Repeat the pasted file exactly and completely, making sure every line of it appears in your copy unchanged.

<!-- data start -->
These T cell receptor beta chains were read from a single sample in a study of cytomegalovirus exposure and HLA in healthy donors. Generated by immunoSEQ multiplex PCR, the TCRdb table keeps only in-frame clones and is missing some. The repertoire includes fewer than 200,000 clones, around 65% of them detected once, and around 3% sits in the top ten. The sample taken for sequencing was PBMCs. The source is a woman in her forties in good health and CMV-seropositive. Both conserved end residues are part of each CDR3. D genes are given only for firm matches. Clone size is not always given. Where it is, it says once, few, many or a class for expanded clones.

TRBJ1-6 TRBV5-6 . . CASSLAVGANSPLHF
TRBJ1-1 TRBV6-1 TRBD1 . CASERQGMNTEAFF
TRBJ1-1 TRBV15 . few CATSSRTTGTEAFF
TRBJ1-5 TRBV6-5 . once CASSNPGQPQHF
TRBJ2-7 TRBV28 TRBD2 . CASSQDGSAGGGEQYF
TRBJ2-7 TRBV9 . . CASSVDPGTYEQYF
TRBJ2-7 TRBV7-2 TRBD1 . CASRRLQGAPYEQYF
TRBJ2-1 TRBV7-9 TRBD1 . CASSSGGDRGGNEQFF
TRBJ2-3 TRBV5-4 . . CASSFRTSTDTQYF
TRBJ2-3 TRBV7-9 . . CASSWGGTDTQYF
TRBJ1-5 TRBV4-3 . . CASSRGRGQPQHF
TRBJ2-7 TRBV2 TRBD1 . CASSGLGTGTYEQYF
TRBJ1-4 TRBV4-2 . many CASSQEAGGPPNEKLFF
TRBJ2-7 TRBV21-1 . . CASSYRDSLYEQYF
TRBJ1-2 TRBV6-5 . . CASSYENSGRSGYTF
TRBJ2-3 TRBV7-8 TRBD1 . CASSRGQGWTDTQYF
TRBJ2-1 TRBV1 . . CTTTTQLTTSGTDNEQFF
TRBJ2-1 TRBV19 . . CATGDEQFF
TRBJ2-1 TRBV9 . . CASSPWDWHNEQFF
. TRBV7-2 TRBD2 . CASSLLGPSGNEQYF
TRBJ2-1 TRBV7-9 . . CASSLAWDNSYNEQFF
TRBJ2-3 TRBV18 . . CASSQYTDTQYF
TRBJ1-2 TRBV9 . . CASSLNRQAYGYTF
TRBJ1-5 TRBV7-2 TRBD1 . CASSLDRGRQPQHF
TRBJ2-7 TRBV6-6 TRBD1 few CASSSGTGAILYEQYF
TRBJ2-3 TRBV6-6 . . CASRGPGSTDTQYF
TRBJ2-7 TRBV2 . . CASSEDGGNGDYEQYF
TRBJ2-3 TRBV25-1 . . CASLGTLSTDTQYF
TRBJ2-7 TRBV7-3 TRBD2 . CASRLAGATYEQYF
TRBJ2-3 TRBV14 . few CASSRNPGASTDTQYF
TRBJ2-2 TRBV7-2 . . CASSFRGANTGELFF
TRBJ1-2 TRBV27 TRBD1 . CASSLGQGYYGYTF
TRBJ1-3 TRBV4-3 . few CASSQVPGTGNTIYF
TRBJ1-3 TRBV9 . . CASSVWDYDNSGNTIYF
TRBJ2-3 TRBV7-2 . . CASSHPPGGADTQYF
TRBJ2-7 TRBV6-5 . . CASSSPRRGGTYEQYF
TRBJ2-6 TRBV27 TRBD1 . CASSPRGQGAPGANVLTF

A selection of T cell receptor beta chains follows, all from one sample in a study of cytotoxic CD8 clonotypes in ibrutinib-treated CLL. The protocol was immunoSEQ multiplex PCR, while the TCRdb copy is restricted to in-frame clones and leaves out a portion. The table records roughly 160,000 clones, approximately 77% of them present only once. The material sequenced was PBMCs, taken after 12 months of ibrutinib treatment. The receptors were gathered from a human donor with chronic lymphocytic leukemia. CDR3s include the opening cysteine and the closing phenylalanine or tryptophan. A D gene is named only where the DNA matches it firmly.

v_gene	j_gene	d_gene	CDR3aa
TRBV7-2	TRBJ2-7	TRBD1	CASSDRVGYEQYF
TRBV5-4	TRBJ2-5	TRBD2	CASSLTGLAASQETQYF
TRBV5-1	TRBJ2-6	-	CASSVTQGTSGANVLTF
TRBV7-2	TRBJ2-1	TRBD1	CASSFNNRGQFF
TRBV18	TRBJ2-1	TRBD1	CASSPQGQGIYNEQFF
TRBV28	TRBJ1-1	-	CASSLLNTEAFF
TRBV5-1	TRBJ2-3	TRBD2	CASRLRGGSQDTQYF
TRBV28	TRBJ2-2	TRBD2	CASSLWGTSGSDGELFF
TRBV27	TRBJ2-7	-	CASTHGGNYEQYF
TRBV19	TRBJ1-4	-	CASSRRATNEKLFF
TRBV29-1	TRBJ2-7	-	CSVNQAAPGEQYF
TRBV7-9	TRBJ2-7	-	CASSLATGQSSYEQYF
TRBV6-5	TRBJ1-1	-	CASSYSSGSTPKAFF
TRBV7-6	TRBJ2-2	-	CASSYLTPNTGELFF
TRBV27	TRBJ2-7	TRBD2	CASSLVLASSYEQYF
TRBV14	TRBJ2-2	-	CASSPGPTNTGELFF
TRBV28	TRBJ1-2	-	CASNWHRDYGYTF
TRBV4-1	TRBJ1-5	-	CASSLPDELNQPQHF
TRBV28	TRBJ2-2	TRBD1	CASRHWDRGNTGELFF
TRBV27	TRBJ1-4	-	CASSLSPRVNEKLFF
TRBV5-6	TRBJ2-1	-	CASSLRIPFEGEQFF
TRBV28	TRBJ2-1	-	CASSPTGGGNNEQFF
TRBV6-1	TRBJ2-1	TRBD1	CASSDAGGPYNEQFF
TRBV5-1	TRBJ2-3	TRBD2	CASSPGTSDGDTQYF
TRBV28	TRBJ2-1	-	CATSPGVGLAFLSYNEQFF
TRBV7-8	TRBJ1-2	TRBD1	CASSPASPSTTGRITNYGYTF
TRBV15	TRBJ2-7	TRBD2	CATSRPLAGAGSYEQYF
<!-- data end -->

These T cell receptor beta chains were read from a single sample in a study of cytomegalovirus exposure and HLA in healthy donors. Generated by immunoSEQ multiplex PCR, the TCRdb table keeps only in-frame clones and is missing some. The repertoire includes fewer than 200,000 clones, around 65% of them detected once, and around 3% sits in the top ten. The sample taken for sequencing was PBMCs. The source is a woman in her forties in good health and CMV-seropositive. Both conserved end residues are part of each CDR3. D genes are given only for firm matches. Clone size is not always given. Where it is, it says once, few, many or a class for expanded clones.

TRBJ1-6 TRBV5-6 . . CASSLAVGANSPLHF
TRBJ1-1 TRBV6-1 TRBD1 . CASERQGMNTEAFF
TRBJ1-1 TRBV15 . few CATSSRTTGTEAFF
TRBJ1-5 TRBV6-5 . once CASSNPGQPQHF
TRBJ2-7 TRBV28 TRBD2 . CASSQDGSAGGGEQYF
TRBJ2-7 TRBV9 . . CASSVDPGTYEQYF
TRBJ2-7 TRBV7-2 TRBD1 . CASRRLQGAPYEQYF
TRBJ2-1 TRBV7-9 TRBD1 . CASSSGGDRGGNEQFF
TRBJ2-3 TRBV5-4 . . CASSFRTSTDTQYF
TRBJ2-3 TRBV7-9 . . CASSWGGTDTQYF
TRBJ1-5 TRBV4-3 . . CASSRGRGQPQHF
TRBJ2-7 TRBV2 TRBD1 . CASSGLGTGTYEQYF
TRBJ1-4 TRBV4-2 . many CASSQEAGGPPNEKLFF
TRBJ2-7 TRBV21-1 . . CASSYRDSLYEQYF
TRBJ1-2 TRBV6-5 . . CASSYENSGRSGYTF
TRBJ2-3 TRBV7-8 TRBD1 . CASSRGQGWTDTQYF
TRBJ2-1 TRBV1 . . CTTTTQLTTSGTDNEQFF
TRBJ2-1 TRBV19 . . CATGDEQFF
TRBJ2-1 TRBV9 . . CASSPWDWHNEQFF
. TRBV7-2 TRBD2 . CASSLLGPSGNEQYF
TRBJ2-1 TRBV7-9 . . CASSLAWDNSYNEQFF
TRBJ2-3 TRBV18 . . CASSQYTDTQYF
TRBJ1-2 TRBV9 . . CASSLNRQAYGYTF
TRBJ1-5 TRBV7-2 TRBD1 . CASSLDRGRQPQHF
TRBJ2-7 TRBV6-6 TRBD1 few CASSSGTGAILYEQYF
TRBJ2-3 TRBV6-6 . . CASRGPGSTDTQYF
TRBJ2-7 TRBV2 . . CASSEDGGNGDYEQYF
TRBJ2-3 TRBV25-1 . . CASLGTLSTDTQYF
TRBJ2-7 TRBV7-3 TRBD2 . CASRLAGATYEQYF
TRBJ2-3 TRBV14 . few CASSRNPGASTDTQYF
TRBJ2-2 TRBV7-2 . . CASSFRGANTGELFF
TRBJ1-2 TRBV27 TRBD1 . CASSLGQGYYGYTF
TRBJ1-3 TRBV4-3 . few CASSQVPGTGNTIYF
TRBJ1-3 TRBV9 . . CASSVWDYDNSGNTIYF
TRBJ2-3 TRBV7-2 . . CASSHPPGGADTQYF
TRBJ2-7 TRBV6-5 . . CASSSPRRGGTYEQYF
TRBJ2-6 TRBV27 TRBD1 . CASSPRGQGAPGANVLTF

A selection of T cell receptor beta chains follows, all from one sample in a study of cytotoxic CD8 clonotypes in ibrutinib-treated CLL. The protocol was immunoSEQ multiplex PCR, while the TCRdb copy is restricted to in-frame clones and leaves out a portion. The table records roughly 160,000 clones, approximately 77% of them present only once. The material sequenced was PBMCs, taken after 12 months of ibrutinib treatment. The receptors were gathered from a human donor with chronic lymphocytic leukemia. CDR3s include the opening cysteine and the closing phenylalanine or tryptophan. A D gene is named only where the DNA matches it firmly.

v_gene	j_gene	d_gene	CDR3aa
TRBV7-2	TRBJ2-7	TRBD1	CASSDRVGYEQYF
TRBV5-4	TRBJ2-5	TRBD2	CASSLTGLAASQETQYF
TRBV5-1	TRBJ2-6	-	CASSVTQGTSGANVLTF
TRBV7-2	TRBJ2-1	TRBD1	CASSFNNRGQFF
TRBV18	TRBJ2-1	TRBD1	CASSPQGQGIYNEQFF
TRBV28	TRBJ1-1	-	CASSLLNTEAFF
TRBV5-1	TRBJ2-3	TRBD2	CASRLRGGSQDTQYF
TRBV28	TRBJ2-2	TRBD2	CASSLWGTSGSDGELFF
TRBV27	TRBJ2-7	-	CASTHGGNYEQYF
TRBV19	TRBJ1-4	-	CASSRRATNEKLFF
TRBV29-1	TRBJ2-7	-	CSVNQAAPGEQYF
TRBV7-9	TRBJ2-7	-	CASSLATGQSSYEQYF
TRBV6-5	TRBJ1-1	-	CASSYSSGSTPKAFF
TRBV7-6	TRBJ2-2	-	CASSYLTPNTGELFF
TRBV27	TRBJ2-7	TRBD2	CASSLVLASSYEQYF
TRBV14	TRBJ2-2	-	CASSPGPTNTGELFF
TRBV28	TRBJ1-2	-	CASNWHRDYGYTF
TRBV4-1	TRBJ1-5	-	CASSLPDELNQPQHF
TRBV28	TRBJ2-2	TRBD1	CASRHWDRGNTGELFF
TRBV27	TRBJ1-4	-	CASSLSPRVNEKLFF
TRBV5-6	TRBJ2-1	-	CASSLRIPFEGEQFF
TRBV28	TRBJ2-1	-	CASSPTGGGNNEQFF
TRBV6-1	TRBJ2-1	TRBD1	CASSDAGGPYNEQFF
TRBV5-1	TRBJ2-3	TRBD2	CASSPGTSDGDTQYF
TRBV28	TRBJ2-1	-	CATSPGVGLAFLSYNEQFF
TRBV7-8	TRBJ1-2	TRBD1	CASSPASPSTTGRITNYGYTF
TRBV15	TRBJ2-7	TRBD2	CATSRPLAGAGSYEQYF